Metabolism and Enzymology - LABS4080

Looking for a different module?

Module delivery information

Location Term Level1 Credits (ECTS)2 Current Convenor3 2024 to 2025
Year 4 15 (7.5) Carl Laxton checkmark-circle


A synopsis of the curriculum

• The characteristics of enzymes as biological catalysts, enzyme kinetics, enzyme classification
• The role of nucleic acids in synthesis of macromolecules, particularly proteins and enzymes
• Regulation of enzyme activity
• Anabolic and catabolic metabolic pathways
• Roles of ATP/NAD+/FAD
• Aerobic respiration, oxidative phosphorylation
• Products of glycolysis catabolism, anabolic formation of glucose, role of glycogen its formation and breakdown
• Fat metabolism and fat as an energy store
• Photosynthesis and its role in uptake of carbon dioxide and primary production of carbohydrate
• Human metabolic diseases related to altered amino acid metabolism and protein structure
• Enzyme/drug interactions


Contact hours

Blended distance learning:
Contact hours: 120 hours
Private Study Time: 30 hours
Total Learning Time: 150 hours

Method of assessment

Portfolio 30% - composed of 5 individual assignments where topics are applied to the workplace
Assignments 40% - 2 Assignments (20% each)
Exam - MCQ – 30%
The pass mark for each individual assessment is 40%. All assessments must be passed in order to pass the module

Indicative reading

Price & Stevens, Fundamentals of Enzymology, Oxford University Press, USA, 2001.

Nelson & Cox, Lehninger Principles of Biochemistry, WH Freeman, New York, 2009.

Garrett, R.H., and Grisham, C.M., Principles of Biochemistry with a Human Focus, Brookes/Cole, USA, 2002.

See the library reading list for this module (Medway)

Learning outcomes

The intended subject specific learning outcomes.
On successfully completing the module students will be able to:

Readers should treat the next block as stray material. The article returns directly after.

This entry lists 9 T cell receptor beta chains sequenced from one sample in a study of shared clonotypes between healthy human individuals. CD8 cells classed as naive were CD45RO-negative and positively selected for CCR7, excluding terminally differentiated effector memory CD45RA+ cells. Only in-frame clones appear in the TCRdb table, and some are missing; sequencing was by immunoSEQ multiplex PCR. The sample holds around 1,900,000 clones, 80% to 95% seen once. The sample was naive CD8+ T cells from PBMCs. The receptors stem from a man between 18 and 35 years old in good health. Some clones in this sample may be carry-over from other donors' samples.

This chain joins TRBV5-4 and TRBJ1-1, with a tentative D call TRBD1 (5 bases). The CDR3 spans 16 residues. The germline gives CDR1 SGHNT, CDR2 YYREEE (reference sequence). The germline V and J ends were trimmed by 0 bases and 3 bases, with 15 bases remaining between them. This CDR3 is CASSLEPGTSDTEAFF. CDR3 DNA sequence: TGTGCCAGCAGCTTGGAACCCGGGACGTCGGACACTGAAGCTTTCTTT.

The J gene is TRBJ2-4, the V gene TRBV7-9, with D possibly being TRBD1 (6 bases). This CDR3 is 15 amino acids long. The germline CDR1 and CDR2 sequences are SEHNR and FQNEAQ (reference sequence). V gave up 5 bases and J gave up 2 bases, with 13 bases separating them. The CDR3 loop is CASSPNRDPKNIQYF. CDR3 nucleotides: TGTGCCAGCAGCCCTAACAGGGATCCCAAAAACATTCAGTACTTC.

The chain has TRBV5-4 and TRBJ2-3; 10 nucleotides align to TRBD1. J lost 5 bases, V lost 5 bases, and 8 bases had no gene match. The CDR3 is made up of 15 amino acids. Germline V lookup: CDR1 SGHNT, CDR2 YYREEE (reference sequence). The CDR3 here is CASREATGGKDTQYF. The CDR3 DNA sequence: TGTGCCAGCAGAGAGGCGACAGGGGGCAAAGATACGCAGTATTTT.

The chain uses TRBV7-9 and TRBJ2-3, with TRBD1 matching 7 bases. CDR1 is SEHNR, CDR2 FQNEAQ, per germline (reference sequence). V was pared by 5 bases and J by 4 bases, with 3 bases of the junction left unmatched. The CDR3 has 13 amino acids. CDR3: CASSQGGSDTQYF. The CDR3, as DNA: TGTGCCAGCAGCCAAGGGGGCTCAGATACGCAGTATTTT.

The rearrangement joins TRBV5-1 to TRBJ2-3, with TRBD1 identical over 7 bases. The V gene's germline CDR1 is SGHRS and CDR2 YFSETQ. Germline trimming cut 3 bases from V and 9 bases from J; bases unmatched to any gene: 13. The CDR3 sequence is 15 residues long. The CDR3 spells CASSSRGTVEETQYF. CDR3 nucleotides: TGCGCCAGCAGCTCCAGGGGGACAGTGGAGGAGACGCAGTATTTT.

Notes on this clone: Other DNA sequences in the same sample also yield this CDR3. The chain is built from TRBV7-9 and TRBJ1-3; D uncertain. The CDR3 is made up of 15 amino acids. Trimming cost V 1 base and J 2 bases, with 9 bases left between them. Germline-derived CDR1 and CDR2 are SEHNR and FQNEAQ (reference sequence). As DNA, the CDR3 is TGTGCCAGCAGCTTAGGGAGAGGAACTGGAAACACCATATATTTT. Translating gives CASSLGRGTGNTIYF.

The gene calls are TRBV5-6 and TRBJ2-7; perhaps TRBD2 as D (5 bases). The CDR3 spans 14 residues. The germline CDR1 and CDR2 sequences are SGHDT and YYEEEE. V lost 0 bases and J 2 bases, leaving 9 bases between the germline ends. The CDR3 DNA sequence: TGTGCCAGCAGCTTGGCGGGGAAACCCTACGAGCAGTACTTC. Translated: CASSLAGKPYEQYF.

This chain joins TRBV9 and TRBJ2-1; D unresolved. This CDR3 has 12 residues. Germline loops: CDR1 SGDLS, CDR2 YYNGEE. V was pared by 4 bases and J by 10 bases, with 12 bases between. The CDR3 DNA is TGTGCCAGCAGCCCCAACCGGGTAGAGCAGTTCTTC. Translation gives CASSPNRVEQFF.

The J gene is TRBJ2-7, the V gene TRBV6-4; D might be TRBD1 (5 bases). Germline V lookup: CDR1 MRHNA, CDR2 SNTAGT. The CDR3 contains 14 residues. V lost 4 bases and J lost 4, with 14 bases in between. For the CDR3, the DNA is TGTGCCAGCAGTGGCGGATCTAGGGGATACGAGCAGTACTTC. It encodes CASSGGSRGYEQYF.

Describe basic metabolic pathways (anabolic and catabolic).
Demonstrate a knowledge and understanding of the role of energy conversions in cell metabolism.
Appreciate the role of nucleic acids and the genetic code in the synthesis of macromolecules.
Discuss human metabolic disorders related to altered amino acid metabolism.
Describe drug-enzyme interactions.
Link the above knowledge to everyday activities in the bioscience workplace.
The intended generic learning outcomes.
On successfully completing the module students will be able to:

Demonstrate the development of practical/technical skills.
Analyse, evaluate and correctly interpret data.
Communicate and present data effectively.
Obtain and use information from a variety of sources as part of self-directed learning.
Manage their time and use their organisation skills within the context of self-directed learning.


  1. Credit level 4. Certificate level module usually taken in the first stage of an undergraduate degree.
  2. ECTS credits are recognised throughout the EU and allow you to transfer credit easily from one university to another.
  3. The named convenor is the convenor for the current academic session.
Back to top

University of Kent makes every effort to ensure that module information is accurate for the relevant academic session and to provide educational services as described. However, courses, services and other matters may be subject to change. Please read our full disclaimer.